I like saving cash but what you get in the end is a MUCH better computing experience. It’s a bit like tinkering with a race car. You may spend a lot of time fiddling with the cams or the headers and I do mean a LOT of time, but when it’s finally done that bad boy will blow the doors off of a showroom car. And the driver of the race car will know a lot more about the machinery he’s driving than the dude who drove his off the showroom floor.
Having said that - it’s a fairly obvious fact that not everyone has the slightest desire to spend their weekends in the garage figuring out why the car is idling too slow or too fast, or the mixture is too lean or too rich. Or to have the skills or tools to do so.
Sounds like you have a real legitimate reason for compiling a custom kernel.
Most of the time, however, when I see “I have no desire to recompile my system (or my kernel)” it’s typically from people that want to sound sophisticated but really aren’t. As a pretty heavy linux user I do very little compiling (most of what I need I can get binaries for) and even if I do have to compile - then so what - the machine does all the work - I just have to type a few commands. But in the main, that’s why we have distros - so most things don’t have to be compiled.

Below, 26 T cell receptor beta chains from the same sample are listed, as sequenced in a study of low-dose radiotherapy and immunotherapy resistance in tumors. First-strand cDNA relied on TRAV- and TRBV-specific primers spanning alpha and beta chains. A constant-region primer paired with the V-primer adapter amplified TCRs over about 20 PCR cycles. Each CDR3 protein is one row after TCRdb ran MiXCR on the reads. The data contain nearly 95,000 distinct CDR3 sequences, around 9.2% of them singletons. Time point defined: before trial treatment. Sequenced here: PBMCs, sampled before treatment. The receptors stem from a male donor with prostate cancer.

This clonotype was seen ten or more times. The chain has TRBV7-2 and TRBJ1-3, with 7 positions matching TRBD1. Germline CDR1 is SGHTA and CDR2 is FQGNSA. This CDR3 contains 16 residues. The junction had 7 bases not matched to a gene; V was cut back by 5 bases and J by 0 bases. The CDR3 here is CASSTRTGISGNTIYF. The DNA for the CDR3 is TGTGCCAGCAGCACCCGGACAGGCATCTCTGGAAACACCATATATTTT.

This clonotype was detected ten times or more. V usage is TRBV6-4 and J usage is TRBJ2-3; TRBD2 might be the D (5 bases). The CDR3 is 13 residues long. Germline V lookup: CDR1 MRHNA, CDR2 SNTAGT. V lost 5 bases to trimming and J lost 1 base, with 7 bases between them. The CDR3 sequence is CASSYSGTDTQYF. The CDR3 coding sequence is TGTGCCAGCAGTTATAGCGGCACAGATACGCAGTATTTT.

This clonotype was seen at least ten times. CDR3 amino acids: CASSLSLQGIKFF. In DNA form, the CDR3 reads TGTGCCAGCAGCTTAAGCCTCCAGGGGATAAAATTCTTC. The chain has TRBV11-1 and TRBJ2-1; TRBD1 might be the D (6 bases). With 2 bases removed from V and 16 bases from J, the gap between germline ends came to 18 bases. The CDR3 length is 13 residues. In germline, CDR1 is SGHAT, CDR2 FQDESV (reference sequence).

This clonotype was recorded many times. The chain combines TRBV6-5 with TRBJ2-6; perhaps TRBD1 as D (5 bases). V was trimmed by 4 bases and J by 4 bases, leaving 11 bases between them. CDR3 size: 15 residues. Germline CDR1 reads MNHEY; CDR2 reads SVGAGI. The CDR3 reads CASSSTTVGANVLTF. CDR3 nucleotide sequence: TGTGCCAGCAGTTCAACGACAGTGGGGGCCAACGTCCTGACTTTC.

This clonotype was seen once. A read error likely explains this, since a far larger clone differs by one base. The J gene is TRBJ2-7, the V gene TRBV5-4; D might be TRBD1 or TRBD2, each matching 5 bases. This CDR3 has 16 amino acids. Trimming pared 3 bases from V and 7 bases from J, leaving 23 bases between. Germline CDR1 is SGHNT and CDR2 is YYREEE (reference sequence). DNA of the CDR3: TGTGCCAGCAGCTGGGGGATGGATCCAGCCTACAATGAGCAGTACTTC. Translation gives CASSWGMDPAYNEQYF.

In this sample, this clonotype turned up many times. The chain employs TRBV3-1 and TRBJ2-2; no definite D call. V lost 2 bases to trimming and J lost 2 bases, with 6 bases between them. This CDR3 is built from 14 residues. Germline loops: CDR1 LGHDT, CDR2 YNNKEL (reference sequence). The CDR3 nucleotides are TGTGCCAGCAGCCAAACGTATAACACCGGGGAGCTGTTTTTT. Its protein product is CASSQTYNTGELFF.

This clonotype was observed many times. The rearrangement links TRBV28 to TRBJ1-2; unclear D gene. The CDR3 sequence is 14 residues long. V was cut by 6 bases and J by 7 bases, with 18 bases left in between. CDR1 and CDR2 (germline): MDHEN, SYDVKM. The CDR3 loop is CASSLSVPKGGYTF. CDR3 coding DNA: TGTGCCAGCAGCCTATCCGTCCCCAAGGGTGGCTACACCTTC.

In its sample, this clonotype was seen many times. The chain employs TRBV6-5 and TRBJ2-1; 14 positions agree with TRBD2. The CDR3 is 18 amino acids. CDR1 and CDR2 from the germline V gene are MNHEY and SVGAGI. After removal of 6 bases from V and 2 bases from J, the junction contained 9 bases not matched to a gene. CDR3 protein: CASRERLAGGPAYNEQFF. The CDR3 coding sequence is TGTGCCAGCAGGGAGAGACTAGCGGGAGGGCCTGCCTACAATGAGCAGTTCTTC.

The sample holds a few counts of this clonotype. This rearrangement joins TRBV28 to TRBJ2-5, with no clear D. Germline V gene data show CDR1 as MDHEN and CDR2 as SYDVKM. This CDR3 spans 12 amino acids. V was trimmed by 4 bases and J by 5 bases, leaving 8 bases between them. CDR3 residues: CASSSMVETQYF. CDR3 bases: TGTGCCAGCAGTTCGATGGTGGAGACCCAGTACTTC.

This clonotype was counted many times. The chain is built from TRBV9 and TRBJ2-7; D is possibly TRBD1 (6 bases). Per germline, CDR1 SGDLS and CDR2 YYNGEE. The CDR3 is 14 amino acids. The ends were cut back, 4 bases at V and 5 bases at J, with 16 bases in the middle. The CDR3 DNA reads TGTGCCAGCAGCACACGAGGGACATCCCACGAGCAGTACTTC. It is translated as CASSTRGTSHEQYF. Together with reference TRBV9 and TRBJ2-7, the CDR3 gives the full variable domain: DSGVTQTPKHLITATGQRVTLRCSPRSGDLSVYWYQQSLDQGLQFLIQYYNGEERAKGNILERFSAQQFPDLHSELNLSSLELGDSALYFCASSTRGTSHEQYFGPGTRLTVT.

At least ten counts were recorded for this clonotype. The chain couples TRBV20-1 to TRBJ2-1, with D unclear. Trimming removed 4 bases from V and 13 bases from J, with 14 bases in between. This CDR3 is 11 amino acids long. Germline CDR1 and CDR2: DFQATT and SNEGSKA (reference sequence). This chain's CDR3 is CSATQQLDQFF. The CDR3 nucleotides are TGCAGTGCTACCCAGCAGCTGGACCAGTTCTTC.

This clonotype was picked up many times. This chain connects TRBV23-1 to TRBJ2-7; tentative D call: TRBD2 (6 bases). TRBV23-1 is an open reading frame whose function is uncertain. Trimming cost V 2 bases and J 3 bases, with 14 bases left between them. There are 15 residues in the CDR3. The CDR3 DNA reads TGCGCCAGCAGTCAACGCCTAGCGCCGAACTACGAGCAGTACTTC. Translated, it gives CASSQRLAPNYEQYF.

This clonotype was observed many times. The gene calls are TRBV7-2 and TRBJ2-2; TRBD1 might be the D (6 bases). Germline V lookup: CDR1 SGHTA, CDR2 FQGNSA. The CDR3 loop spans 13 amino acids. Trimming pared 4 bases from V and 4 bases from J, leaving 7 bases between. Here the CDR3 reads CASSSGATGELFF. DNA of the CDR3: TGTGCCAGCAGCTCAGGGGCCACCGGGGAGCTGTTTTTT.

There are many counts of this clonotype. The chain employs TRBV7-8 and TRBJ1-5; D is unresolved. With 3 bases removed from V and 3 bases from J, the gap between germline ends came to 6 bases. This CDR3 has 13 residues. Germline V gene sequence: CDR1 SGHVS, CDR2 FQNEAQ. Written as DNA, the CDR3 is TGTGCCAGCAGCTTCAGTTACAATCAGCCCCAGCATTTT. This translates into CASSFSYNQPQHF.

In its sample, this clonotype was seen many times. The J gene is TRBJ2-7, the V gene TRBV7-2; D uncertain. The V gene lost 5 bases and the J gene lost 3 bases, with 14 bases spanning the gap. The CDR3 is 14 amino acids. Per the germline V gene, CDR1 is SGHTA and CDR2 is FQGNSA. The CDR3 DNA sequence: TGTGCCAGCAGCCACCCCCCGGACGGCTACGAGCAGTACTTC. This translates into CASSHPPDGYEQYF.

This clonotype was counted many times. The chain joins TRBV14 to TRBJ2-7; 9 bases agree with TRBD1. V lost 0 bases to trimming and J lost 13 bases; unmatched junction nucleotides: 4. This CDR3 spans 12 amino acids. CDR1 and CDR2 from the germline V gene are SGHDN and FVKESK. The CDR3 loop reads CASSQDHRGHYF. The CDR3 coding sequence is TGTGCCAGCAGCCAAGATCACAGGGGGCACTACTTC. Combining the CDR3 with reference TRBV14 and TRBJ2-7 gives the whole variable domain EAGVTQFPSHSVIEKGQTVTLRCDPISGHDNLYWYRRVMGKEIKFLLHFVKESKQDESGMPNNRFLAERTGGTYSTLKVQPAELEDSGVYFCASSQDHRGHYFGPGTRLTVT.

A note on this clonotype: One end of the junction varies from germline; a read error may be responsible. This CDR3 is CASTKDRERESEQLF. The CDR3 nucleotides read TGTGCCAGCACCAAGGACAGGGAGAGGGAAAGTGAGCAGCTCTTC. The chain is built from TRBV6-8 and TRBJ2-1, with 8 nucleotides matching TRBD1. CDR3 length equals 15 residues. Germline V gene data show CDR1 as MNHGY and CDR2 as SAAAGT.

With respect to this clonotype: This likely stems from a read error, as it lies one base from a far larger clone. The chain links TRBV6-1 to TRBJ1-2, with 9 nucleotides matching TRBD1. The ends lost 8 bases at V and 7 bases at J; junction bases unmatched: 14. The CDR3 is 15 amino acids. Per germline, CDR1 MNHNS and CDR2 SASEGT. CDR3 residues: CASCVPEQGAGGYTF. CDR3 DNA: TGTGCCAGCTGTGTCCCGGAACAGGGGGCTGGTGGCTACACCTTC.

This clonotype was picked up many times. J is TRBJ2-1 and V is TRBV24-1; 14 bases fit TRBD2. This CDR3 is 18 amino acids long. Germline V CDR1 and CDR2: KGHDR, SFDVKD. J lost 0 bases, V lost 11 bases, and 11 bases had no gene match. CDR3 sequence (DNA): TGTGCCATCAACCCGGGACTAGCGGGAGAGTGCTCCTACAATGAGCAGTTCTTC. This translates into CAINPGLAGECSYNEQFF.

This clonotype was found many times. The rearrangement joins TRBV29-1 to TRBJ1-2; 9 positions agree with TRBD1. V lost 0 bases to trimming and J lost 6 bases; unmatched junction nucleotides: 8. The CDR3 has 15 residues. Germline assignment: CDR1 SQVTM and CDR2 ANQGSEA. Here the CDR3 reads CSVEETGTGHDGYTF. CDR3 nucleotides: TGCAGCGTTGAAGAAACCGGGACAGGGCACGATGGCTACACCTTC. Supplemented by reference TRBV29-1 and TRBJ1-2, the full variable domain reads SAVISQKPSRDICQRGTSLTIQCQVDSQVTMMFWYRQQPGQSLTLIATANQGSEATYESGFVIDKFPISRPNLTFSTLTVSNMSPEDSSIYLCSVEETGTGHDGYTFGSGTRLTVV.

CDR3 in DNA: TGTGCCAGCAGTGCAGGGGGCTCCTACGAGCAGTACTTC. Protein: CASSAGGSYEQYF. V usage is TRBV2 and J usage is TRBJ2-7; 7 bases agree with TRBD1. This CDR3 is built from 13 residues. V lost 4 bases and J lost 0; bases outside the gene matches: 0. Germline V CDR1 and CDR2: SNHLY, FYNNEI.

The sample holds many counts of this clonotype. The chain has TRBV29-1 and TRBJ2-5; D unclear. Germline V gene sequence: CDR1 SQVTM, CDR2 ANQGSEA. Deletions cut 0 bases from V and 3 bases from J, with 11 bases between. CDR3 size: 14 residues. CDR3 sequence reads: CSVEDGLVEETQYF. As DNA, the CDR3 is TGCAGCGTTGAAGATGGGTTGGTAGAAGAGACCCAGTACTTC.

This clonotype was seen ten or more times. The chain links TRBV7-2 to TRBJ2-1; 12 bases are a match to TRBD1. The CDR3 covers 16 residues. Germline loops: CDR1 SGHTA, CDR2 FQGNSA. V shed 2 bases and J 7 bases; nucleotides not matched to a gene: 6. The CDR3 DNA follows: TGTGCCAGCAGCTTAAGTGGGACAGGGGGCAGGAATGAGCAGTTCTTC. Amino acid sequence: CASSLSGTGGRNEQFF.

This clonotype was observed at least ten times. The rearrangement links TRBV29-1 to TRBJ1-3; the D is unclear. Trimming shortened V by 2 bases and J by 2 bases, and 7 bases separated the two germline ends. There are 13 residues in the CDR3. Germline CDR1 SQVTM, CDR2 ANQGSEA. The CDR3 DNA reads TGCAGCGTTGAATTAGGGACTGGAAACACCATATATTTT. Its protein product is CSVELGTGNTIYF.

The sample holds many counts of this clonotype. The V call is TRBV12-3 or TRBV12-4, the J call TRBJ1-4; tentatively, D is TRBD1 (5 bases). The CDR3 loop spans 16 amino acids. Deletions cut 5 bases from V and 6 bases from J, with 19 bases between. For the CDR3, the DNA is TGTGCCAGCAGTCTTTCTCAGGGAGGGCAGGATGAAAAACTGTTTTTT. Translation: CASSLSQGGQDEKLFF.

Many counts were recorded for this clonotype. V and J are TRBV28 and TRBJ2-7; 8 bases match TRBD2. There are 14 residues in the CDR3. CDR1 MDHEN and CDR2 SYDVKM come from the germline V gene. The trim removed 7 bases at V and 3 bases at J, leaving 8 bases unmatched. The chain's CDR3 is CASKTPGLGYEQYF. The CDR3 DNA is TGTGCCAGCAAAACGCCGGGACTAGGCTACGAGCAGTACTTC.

This statement indicates that you pretty much do not know what you are talking about.
My then-9-year-son installed Ubuntu on his computer while I was out of town. He's 18 now and still using the same installation, over the course of several upgrades.
He's a music major. I have *never* provided him any support.
What she is worried about is that she has programs that run some peripheral equipment such as her embroidery machines and a paper cutting machine. These programs were designed to run on a Windows computer and the computer controls the machines using the drivers supplied by the equipment manufactures. She also uses Firefox. What does Linux use to access the internet?
I am an OSX, Android, iOS, Linux, and occasional Windows developer. I am mystified by your kudos for Windows 8. Would you please be specific and technical about what you perceive as technical superiorities of Windows 8? You cannot possibly be talking about the UI, so I presume you are referring to the kernel...